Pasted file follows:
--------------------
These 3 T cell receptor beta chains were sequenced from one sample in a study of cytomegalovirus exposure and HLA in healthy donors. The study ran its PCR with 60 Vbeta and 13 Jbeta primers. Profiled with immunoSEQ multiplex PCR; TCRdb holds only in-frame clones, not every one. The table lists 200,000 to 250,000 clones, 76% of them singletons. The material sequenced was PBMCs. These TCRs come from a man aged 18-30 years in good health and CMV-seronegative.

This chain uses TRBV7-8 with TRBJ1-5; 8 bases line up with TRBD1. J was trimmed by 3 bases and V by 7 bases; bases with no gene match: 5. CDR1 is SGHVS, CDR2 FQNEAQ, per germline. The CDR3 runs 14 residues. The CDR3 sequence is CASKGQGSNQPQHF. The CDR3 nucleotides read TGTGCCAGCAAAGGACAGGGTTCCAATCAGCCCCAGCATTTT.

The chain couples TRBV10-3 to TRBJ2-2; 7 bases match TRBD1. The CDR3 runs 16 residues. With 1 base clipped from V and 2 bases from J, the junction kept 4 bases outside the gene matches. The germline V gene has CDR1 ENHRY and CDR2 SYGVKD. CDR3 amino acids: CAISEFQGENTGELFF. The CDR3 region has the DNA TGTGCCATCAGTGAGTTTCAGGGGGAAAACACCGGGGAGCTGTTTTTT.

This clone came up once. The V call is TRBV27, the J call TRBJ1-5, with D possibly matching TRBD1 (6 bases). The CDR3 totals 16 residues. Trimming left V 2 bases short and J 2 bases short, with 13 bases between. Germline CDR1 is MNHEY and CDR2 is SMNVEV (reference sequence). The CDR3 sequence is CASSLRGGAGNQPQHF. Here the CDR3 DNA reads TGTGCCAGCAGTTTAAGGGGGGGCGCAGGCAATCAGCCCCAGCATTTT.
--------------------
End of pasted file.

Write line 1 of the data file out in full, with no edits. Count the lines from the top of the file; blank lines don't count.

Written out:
These 3 T cell receptor beta chains were sequenced from one sample in a study of cytomegalovirus exposure and HLA in healthy donors. The study ran its PCR with 60 Vbeta and 13 Jbeta primers. Profiled with immunoSEQ multiplex PCR; TCRdb holds only in-frame clones, not every one. The table lists 200,000 to 250,000 clones, 76% of them singletons. The material sequenced was PBMCs. These TCRs come from a man aged 18-30 years in good health and CMV-seronegative.